Transportation Secretary Brock Adams and key representatives of the major U.S. automakers will begin to "re-invent the car" today at a two-day conference in Boston.

Adams, who called the automakers to the conference, said he wanted to begin an "all-out search" for the most-fuel-efficient and safest car that can be built.

The meeting, which will bring together several hundred engineers and research scientists, follows a recent speech by Adams in Detroit challenging the auto industry to work with the government to help meet tough new fuel efficiency and safety standards mandated by the government.

In recent months, several auto industry executives have been attacking government regulation of the industry and contending that future safety, fuel efficiency and environmental standards could add nearly $1,000 to the price of a new car within the next five years.

The Department of Transporation, particularly through its National Highway Traffic Safety administrator, Joan Claybrook, has responded by claiming that the benefits of such regulation outweigh the costs, including an estimated savings of $500 in reduced fuel costs over the life of a car. In addition, she has contended that there are major health and safety benefits that cannot be expressed in dollar terms.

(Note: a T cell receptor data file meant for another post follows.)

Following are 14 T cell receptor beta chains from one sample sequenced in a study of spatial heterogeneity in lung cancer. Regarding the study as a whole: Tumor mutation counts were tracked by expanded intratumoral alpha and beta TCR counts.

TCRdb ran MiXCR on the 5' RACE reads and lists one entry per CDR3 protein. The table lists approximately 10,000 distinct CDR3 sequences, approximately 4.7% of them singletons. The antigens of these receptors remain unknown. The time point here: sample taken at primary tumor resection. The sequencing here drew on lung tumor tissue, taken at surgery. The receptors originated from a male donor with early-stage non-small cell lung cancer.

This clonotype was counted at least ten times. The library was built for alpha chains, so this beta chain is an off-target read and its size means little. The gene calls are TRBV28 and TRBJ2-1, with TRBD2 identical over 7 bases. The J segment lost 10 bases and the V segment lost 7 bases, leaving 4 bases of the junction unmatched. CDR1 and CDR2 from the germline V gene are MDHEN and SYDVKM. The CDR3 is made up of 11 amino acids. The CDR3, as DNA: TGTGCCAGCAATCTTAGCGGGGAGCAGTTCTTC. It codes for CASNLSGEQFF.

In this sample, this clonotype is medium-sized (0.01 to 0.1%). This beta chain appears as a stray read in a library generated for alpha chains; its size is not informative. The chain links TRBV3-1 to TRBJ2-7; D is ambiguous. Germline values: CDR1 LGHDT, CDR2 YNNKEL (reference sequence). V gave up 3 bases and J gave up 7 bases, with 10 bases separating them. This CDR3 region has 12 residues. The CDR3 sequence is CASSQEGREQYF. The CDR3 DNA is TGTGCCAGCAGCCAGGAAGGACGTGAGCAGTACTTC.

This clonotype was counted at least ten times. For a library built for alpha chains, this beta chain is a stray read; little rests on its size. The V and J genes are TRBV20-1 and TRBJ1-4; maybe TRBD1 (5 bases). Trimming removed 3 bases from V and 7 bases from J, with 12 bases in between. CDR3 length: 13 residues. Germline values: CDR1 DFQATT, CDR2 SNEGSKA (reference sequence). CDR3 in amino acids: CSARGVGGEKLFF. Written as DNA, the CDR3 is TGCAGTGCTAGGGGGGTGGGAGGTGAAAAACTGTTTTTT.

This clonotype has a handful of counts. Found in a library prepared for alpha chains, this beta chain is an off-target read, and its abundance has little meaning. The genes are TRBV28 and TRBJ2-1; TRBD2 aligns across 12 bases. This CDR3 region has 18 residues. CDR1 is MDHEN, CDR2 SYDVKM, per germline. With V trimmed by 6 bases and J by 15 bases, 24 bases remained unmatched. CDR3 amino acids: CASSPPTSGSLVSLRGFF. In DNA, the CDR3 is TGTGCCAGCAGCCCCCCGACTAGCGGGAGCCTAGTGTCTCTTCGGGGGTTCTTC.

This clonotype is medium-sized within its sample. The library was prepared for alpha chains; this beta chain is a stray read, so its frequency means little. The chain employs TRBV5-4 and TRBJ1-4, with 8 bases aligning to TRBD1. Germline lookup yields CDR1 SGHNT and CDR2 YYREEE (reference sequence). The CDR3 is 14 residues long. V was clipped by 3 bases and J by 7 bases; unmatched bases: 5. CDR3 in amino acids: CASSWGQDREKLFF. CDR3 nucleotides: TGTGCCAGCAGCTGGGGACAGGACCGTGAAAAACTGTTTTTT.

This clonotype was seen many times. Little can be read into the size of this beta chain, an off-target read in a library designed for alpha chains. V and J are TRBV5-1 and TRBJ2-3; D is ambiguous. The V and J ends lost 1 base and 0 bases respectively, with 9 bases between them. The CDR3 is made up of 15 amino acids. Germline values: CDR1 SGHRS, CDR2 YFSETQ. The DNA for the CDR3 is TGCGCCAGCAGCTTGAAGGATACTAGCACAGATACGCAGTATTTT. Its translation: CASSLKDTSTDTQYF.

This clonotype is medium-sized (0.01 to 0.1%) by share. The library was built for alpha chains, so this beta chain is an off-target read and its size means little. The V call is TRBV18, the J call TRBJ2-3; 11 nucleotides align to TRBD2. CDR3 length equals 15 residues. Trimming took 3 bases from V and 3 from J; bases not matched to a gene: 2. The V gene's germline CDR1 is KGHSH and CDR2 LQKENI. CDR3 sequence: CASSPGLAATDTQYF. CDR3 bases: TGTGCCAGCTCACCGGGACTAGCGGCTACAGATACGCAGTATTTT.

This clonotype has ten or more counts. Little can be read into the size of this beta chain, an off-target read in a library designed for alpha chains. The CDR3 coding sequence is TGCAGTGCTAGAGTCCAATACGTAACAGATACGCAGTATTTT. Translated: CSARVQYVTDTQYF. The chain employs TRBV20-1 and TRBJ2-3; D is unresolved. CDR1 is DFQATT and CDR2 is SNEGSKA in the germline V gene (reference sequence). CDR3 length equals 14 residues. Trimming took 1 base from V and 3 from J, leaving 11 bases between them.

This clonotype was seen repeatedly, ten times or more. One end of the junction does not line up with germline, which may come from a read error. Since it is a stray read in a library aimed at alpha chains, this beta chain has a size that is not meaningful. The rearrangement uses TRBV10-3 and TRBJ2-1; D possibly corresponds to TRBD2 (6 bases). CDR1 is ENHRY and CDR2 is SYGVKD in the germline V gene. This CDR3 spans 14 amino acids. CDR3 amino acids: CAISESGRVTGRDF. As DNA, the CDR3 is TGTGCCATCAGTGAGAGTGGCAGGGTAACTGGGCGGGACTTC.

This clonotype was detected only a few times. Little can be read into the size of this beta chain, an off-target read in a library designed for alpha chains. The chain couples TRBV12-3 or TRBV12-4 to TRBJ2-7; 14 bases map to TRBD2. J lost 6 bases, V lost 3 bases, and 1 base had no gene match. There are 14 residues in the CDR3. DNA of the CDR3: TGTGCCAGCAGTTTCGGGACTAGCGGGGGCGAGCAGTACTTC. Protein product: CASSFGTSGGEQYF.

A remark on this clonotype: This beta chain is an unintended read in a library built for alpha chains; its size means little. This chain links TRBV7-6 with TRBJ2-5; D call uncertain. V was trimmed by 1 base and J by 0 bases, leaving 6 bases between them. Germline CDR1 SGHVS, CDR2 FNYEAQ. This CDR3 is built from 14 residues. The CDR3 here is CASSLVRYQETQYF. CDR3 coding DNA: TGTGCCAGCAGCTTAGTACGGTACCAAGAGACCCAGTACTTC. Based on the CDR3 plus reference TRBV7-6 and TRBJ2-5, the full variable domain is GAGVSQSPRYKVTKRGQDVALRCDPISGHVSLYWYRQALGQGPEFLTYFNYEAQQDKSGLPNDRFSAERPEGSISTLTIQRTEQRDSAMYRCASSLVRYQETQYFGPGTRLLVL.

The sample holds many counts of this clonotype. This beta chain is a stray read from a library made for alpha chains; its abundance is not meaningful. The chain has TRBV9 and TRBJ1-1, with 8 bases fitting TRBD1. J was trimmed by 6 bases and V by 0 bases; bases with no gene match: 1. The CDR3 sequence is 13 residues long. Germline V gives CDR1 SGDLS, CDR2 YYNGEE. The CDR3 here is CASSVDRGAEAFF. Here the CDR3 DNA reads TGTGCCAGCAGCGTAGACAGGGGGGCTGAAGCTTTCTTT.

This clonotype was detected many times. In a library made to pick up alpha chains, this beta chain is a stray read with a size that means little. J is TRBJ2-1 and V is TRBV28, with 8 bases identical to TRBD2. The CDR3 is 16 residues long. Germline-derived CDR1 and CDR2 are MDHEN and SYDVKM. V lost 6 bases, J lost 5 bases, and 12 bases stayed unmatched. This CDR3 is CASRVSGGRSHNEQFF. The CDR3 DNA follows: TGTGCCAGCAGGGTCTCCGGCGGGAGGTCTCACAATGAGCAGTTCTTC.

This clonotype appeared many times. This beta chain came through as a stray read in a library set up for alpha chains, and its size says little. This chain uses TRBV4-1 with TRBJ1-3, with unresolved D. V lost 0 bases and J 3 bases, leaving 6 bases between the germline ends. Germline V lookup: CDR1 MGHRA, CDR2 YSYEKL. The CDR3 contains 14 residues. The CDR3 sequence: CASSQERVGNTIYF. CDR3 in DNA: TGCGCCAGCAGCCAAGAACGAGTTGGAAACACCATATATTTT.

A second gathering is to be held here this spring.

The objective of the program is to "discuss basic activities which could provide a pool of technological options for automobile manufacturers to develop and apply during the post-1985 period," according to a DOT announcement.

Three panel discussions will center on fuel and powertrain systems, vehicle structures and materials, and engines.

DOT's Claybrook and Research and Special Promotions Administrator Janes Palmer organized the Boston meeting, which is being led by Dr. Raymond L. Bisplinghoff, chairman of the National Research Council's Committee on Transportation, and a consultant on several government projects.

"We must develop a new car engine to help reduce the nation's dependence on imported gasoline and to meet the needs for improved air quality and highway safety," Adams said in his earlier speech calling for the conference.